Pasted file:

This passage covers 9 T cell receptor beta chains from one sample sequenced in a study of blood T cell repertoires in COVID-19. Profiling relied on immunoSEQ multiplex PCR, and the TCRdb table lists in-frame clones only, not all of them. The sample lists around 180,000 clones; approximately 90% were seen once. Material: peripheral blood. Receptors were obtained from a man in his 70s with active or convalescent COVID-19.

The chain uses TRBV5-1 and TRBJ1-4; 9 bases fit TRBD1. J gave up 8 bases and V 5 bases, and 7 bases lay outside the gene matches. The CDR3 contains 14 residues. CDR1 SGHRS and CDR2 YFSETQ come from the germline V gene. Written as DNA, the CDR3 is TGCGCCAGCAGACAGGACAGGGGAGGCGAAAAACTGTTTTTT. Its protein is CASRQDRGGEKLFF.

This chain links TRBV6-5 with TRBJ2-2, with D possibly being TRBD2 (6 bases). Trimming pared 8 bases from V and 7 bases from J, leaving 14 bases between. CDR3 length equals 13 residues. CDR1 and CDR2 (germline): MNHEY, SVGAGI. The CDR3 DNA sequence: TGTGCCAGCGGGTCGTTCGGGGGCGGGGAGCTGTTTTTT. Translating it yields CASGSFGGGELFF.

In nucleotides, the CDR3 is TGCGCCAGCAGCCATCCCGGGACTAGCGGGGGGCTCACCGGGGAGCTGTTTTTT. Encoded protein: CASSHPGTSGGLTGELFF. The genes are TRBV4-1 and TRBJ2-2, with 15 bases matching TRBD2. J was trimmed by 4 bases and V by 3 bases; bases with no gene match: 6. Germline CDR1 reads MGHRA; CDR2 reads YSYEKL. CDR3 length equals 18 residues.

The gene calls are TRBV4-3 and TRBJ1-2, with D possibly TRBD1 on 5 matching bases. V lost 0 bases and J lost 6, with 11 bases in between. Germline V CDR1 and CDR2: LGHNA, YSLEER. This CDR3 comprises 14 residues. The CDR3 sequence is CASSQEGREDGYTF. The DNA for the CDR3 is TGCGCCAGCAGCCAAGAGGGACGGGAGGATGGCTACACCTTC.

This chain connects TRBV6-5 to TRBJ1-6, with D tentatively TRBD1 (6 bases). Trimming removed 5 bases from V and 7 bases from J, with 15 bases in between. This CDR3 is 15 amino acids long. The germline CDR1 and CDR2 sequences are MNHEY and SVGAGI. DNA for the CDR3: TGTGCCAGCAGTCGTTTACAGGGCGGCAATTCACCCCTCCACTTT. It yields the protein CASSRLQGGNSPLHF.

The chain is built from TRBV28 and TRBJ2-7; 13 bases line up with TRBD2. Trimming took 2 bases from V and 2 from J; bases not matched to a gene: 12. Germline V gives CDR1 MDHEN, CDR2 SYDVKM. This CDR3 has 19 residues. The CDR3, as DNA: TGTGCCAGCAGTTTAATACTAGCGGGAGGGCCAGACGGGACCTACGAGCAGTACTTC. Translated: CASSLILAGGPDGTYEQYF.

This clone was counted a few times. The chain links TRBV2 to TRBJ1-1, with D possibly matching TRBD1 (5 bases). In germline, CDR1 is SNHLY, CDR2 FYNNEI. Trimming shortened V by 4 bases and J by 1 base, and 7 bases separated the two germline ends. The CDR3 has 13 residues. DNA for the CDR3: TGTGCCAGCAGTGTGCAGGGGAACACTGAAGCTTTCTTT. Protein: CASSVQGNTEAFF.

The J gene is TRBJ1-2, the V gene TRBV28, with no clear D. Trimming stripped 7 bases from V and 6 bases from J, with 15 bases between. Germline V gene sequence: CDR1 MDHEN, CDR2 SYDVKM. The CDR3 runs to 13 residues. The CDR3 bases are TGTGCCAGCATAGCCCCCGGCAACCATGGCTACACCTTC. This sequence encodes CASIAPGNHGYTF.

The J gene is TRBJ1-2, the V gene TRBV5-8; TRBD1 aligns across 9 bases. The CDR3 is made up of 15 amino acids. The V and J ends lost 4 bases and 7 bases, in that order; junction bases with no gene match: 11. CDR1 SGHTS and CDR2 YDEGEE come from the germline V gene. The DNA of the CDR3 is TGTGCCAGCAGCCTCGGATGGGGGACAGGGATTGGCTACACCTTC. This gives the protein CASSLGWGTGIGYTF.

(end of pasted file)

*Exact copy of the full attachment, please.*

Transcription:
This passage covers 9 T cell receptor beta chains from one sample sequenced in a study of blood T cell repertoires in COVID-19. Profiling relied on immunoSEQ multiplex PCR, and the TCRdb table lists in-frame clones only, not all of them. The sample lists around 180,000 clones; approximately 90% were seen once. Material: peripheral blood. Receptors were obtained from a man in his 70s with active or convalescent COVID-19.

The chain uses TRBV5-1 and TRBJ1-4; 9 bases fit TRBD1. J gave up 8 bases and V 5 bases, and 7 bases lay outside the gene matches. The CDR3 contains 14 residues. CDR1 SGHRS and CDR2 YFSETQ come from the germline V gene. Written as DNA, the CDR3 is TGCGCCAGCAGACAGGACAGGGGAGGCGAAAAACTGTTTTTT. Its protein is CASRQDRGGEKLFF.

This chain links TRBV6-5 with TRBJ2-2, with D possibly being TRBD2 (6 bases). Trimming pared 8 bases from V and 7 bases from J, leaving 14 bases between. CDR3 length equals 13 residues. CDR1 and CDR2 (germline): MNHEY, SVGAGI. The CDR3 DNA sequence: TGTGCCAGCGGGTCGTTCGGGGGCGGGGAGCTGTTTTTT. Translating it yields CASGSFGGGELFF.

In nucleotides, the CDR3 is TGCGCCAGCAGCCATCCCGGGACTAGCGGGGGGCTCACCGGGGAGCTGTTTTTT. Encoded protein: CASSHPGTSGGLTGELFF. The genes are TRBV4-1 and TRBJ2-2, with 15 bases matching TRBD2. J was trimmed by 4 bases and V by 3 bases; bases with no gene match: 6. Germline CDR1 reads MGHRA; CDR2 reads YSYEKL. CDR3 length equals 18 residues.

The gene calls are TRBV4-3 and TRBJ1-2, with D possibly TRBD1 on 5 matching bases. V lost 0 bases and J lost 6, with 11 bases in between. Germline V CDR1 and CDR2: LGHNA, YSLEER. This CDR3 comprises 14 residues. The CDR3 sequence is CASSQEGREDGYTF. The DNA for the CDR3 is TGCGCCAGCAGCCAAGAGGGACGGGAGGATGGCTACACCTTC.

This chain connects TRBV6-5 to TRBJ1-6, with D tentatively TRBD1 (6 bases). Trimming removed 5 bases from V and 7 bases from J, with 15 bases in between. This CDR3 is 15 amino acids long. The germline CDR1 and CDR2 sequences are MNHEY and SVGAGI. DNA for the CDR3: TGTGCCAGCAGTCGTTTACAGGGCGGCAATTCACCCCTCCACTTT. It yields the protein CASSRLQGGNSPLHF.

The chain is built from TRBV28 and TRBJ2-7; 13 bases line up with TRBD2. Trimming took 2 bases from V and 2 from J; bases not matched to a gene: 12. Germline V gives CDR1 MDHEN, CDR2 SYDVKM. This CDR3 has 19 residues. The CDR3, as DNA: TGTGCCAGCAGTTTAATACTAGCGGGAGGGCCAGACGGGACCTACGAGCAGTACTTC. Translated: CASSLILAGGPDGTYEQYF.

This clone was counted a few times. The chain links TRBV2 to TRBJ1-1, with D possibly matching TRBD1 (5 bases). In germline, CDR1 is SNHLY, CDR2 FYNNEI. Trimming shortened V by 4 bases and J by 1 base, and 7 bases separated the two germline ends. The CDR3 has 13 residues. DNA for the CDR3: TGTGCCAGCAGTGTGCAGGGGAACACTGAAGCTTTCTTT. Protein: CASSVQGNTEAFF.

The J gene is TRBJ1-2, the V gene TRBV28, with no clear D. Trimming stripped 7 bases from V and 6 bases from J, with 15 bases between. Germline V gene sequence: CDR1 MDHEN, CDR2 SYDVKM. The CDR3 runs to 13 residues. The CDR3 bases are TGTGCCAGCATAGCCCCCGGCAACCATGGCTACACCTTC. This sequence encodes CASIAPGNHGYTF.

The J gene is TRBJ1-2, the V gene TRBV5-8; TRBD1 aligns across 9 bases. The CDR3 is made up of 15 amino acids. The V and J ends lost 4 bases and 7 bases, in that order; junction bases with no gene match: 11. CDR1 SGHTS and CDR2 YDEGEE come from the germline V gene. The DNA of the CDR3 is TGTGCCAGCAGCCTCGGATGGGGGACAGGGATTGGCTACACCTTC. This gives the protein CASSLGWGTGIGYTF.